Interviewed for Book Passage (August 2011)
Zack Ruskin: You’ve made reference to your novels acting somewhat loosely as a trilogy on the themes of rage and violence. With your third novel, The Lovers, now completed, do you still view your work in this context?
Vendela Vida: I was interviewed by a radio station in Santa Cruz after The Lovers came out, and the interviewer said that he viewed the three books as functioning like a triptych. As soon as he said it I knew he was right—that calling them a triptych was a more accurate description of how the three books interact. I wished he had interviewed me years before he did so I would have had a better description of what I was setting out to do. But now I’ll pretend I was calling it a triptych all along.
ZR: The Lovers is set in Datca, Turkey. Did your writing process require you to spend a prolonged period of time in Datca? How did it compare to visiting Lapland, the setting for Let the Northern Lights Erase Your Name?
VV: I traveled to Turkey three times when researching The Lovers, and each time I was there I spent varying amounts of time in Datça. Turkey in the summer and the Arctic Circle in the winter are about as opposite as you can get, but I have a deep love and regard for each of these vastly different terrains. I suppose the main difference was the crowds. Turkey in the summer is hugely popular, and, well, I can’t say the same thing about the Arctic Circle in January.
ZR: Having written three novels that feature American heroines going abroad, you must be an avid traveler. Are there any destinations you are particularly fond of? Any places you may wish to incorporate into future works of fiction?
VV: I love travel, yes, but I also love reading about protagonists who aren’t in their element. South America and New Zealand are two parts of the world I’d like to explore in fiction. I’m saving up my frequent flyer miles.
ZR: Even though there’s substance behind the scene, the moment Yvonne finds a sex swing in her rental home is clearly a moment of levity. How important is humor in your novels?
VV: On a scale from one to ten, I’d say ten. I care about entertaining the reader, but I also need to entertain myself when writing a book.
ZR: There is a glut of talented writers that call the Bay Area home. Are you one to workshop your prose with peers in advance of your finished product? Even if you don’t workshop, it must be helpful to have such a deep pool of resources nearby while you’re writing.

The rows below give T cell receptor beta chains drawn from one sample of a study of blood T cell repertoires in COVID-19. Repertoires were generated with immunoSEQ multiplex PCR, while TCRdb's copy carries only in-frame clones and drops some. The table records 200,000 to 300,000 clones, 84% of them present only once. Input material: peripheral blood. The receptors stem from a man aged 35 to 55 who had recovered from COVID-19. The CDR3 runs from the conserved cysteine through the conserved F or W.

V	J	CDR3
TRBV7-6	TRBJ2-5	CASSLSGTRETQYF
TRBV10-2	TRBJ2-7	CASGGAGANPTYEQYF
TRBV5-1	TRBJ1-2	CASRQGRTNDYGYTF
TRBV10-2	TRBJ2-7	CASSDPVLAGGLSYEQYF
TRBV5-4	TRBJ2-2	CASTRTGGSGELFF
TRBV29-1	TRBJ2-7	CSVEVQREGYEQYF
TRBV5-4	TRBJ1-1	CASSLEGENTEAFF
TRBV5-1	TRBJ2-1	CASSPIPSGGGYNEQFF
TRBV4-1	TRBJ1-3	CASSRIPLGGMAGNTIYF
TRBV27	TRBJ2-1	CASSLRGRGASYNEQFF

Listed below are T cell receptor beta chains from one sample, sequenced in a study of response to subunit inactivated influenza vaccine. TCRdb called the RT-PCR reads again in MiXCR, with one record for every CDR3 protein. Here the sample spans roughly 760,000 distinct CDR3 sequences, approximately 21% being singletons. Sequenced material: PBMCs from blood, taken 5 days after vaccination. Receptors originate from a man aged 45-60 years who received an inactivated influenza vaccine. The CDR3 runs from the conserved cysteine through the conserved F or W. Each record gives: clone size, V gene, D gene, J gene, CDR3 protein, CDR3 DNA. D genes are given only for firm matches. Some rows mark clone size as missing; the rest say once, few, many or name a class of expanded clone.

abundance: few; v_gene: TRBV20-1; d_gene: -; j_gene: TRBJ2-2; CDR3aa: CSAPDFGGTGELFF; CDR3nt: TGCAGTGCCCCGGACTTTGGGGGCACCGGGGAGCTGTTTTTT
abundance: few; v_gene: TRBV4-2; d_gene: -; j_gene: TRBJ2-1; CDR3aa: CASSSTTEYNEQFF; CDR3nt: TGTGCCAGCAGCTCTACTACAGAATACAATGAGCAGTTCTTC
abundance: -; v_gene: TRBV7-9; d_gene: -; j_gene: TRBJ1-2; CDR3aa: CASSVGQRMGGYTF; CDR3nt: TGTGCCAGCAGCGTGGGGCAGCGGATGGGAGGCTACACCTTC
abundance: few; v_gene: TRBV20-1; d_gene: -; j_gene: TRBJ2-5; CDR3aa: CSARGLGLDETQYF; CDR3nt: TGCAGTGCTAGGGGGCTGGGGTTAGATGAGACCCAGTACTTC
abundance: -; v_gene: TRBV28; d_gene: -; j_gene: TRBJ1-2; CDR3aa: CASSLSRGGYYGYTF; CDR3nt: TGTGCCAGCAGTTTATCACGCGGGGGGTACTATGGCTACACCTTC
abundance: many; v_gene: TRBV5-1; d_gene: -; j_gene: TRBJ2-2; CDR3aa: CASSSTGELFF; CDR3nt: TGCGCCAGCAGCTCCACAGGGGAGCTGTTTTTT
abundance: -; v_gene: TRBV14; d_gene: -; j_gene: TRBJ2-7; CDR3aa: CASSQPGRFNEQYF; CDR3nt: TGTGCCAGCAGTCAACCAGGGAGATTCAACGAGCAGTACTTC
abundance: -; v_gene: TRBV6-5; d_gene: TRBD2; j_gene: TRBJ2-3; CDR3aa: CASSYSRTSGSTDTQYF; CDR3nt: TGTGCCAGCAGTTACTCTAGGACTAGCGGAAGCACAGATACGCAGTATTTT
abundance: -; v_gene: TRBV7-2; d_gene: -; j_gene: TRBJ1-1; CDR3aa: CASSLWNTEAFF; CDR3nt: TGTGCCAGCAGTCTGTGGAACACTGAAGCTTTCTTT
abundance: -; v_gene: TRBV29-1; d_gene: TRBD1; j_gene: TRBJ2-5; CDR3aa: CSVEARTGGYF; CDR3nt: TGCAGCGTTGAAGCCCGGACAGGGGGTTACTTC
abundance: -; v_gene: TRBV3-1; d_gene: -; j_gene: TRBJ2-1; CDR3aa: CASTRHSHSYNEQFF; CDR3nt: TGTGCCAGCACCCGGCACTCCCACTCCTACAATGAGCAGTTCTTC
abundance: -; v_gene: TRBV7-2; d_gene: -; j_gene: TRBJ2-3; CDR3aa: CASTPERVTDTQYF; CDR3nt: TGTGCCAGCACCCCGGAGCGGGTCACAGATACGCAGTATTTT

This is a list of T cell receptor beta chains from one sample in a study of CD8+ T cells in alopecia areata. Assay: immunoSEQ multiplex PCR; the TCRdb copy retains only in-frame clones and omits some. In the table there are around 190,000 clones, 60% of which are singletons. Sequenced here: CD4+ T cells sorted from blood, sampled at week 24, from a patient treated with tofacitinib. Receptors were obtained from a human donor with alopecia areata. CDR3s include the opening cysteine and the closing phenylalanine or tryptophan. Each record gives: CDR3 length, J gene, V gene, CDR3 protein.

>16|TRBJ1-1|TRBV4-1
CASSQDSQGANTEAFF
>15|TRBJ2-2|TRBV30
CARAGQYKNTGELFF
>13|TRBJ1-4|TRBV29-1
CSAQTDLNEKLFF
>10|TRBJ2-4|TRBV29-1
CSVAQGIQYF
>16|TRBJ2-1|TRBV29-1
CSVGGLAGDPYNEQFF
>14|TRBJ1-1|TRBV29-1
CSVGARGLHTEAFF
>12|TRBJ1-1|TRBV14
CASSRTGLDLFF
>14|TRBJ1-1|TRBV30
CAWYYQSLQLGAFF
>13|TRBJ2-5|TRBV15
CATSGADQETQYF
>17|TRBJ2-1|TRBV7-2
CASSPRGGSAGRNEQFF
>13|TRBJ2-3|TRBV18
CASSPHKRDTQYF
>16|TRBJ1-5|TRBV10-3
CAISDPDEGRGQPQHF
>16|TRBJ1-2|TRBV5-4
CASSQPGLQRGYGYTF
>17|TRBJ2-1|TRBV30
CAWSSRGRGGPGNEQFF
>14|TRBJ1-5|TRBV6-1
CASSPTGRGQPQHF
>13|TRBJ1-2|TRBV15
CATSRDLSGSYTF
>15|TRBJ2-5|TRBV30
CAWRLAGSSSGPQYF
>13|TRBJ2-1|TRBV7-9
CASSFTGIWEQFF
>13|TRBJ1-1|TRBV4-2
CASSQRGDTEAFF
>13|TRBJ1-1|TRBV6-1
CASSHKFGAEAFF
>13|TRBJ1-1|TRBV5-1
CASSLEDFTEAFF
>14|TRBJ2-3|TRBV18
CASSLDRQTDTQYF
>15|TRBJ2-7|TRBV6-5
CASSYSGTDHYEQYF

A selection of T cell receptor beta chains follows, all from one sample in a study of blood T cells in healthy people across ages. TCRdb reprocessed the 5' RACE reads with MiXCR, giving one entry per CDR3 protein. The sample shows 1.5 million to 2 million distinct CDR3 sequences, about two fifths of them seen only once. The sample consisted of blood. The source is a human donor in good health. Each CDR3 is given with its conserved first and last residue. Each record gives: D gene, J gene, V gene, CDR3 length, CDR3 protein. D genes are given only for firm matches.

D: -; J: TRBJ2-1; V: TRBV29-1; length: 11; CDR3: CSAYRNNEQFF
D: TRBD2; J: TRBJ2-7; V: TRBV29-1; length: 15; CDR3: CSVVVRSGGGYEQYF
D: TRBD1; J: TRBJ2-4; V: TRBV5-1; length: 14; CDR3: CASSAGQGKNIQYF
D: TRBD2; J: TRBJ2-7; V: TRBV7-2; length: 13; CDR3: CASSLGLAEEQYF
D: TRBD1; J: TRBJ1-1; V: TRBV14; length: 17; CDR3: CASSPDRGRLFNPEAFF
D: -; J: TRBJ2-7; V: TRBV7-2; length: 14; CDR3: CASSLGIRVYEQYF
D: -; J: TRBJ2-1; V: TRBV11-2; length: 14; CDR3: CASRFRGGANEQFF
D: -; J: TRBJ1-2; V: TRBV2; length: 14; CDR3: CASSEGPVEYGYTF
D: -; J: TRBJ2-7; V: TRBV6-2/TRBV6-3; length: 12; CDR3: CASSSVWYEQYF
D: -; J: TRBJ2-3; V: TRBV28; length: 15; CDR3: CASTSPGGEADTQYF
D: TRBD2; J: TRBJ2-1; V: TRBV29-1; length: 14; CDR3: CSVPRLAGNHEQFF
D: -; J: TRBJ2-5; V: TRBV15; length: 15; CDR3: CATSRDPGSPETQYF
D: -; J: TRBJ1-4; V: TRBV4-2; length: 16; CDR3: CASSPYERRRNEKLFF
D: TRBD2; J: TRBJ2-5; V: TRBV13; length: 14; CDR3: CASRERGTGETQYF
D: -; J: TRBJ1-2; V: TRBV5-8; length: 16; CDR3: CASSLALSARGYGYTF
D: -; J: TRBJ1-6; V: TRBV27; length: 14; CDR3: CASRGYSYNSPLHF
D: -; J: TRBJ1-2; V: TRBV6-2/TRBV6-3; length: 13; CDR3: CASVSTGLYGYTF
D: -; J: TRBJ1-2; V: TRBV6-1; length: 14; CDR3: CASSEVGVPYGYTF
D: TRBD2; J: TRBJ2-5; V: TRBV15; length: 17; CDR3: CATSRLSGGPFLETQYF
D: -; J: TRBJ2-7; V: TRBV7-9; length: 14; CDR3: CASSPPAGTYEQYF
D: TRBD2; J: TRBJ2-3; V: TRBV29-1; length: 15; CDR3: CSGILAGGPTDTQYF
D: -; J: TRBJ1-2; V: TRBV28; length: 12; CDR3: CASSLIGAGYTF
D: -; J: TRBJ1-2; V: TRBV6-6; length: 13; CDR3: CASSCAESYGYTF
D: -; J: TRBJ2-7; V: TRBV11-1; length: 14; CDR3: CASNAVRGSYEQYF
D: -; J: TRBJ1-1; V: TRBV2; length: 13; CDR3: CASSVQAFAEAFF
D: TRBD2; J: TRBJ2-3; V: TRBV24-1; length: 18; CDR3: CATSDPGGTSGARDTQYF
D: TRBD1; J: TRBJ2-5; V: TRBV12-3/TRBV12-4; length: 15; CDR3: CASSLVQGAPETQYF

VV: I’m in a writing group of Bay Area novelists. After I earned my MFA at Columbia in the early nineties, I swore I would never workshop a piece of writing again. But then I met up with these writers, and I feel incredibly fortunate. I think the Bay Area is a wonderful place for writers to live; there truly is a sense of community. And great bookstores like Book Passage.
ZR: I could be completely off-base here, but with the lyrical and visual nature of your fiction, I keep thinking that a graphic novel adaption of your work would be really interesting. Would you ever consider something of this nature?
VV: If I didn’t have to do the pictures, then definitely. Last time I did a drawing in my an adult life, someone said to me, “Oh, how cute. How old were you when you did that?”
ZR: In my opinion, a protagonist is never a mirror reflection of the author, even when they share a name (I’m looking at you, Paul Auster!). With this in mind, do you see equal portions of yourself in all of your lead characters, or does one perhaps have a touch more Vendela in her?
VV: That’s a great question. Even though my characters are all really different, and all different ages (the youngest being 21, the oldest being 53), I can’t say that one’s more like me than another. They each feel like people I’ve spent a great deal of time with rather than reflections of me. That said, I think the one attribute I share with all my characters is humor. We all have the same sense of humor—although one character’s might be more punny, and another’s more morbid. I think it would be very difficult to write a humorless character. And it would be very challenging and probably impossible to give a character a different sense of humor than my own. That would entail writing something and thinking, I don’t find this funny but maybe my character would….It just wouldn’t feel true, and I don’t think it would ultimately work because the reader would sense it wasn’t true
ZR: In The Lovers, Yvonne reads Marguerite Duras’ The Lover. Do you often consider what books your characters would read? Would you ever let them read a book that you haven’t?
VV: I do a lot of character sketches before I embark on writing a book. I write scenes about the characters’ childhoods, or a bad day, or a normal day, etc. These scenes rarely make into the book. When I was developing Yvonne’s character, though, I made a list of the books she would bring with her on her trip to Turkey. One of the first books I wrote down was Duras’s The Lover. And that made me reread Duras’s book, and in some ways it became an entryway into Yvonne’s character and ended up having more of an effect on my novel than I ever thought possible. Not in any structural way, but in terms of the mood and the wistfulness of my novel. I don’t think I could let a character read a book I hadn’t read unless it was a purely invented book.
This interview appeared on the Book Passage blog on August 1, 2011.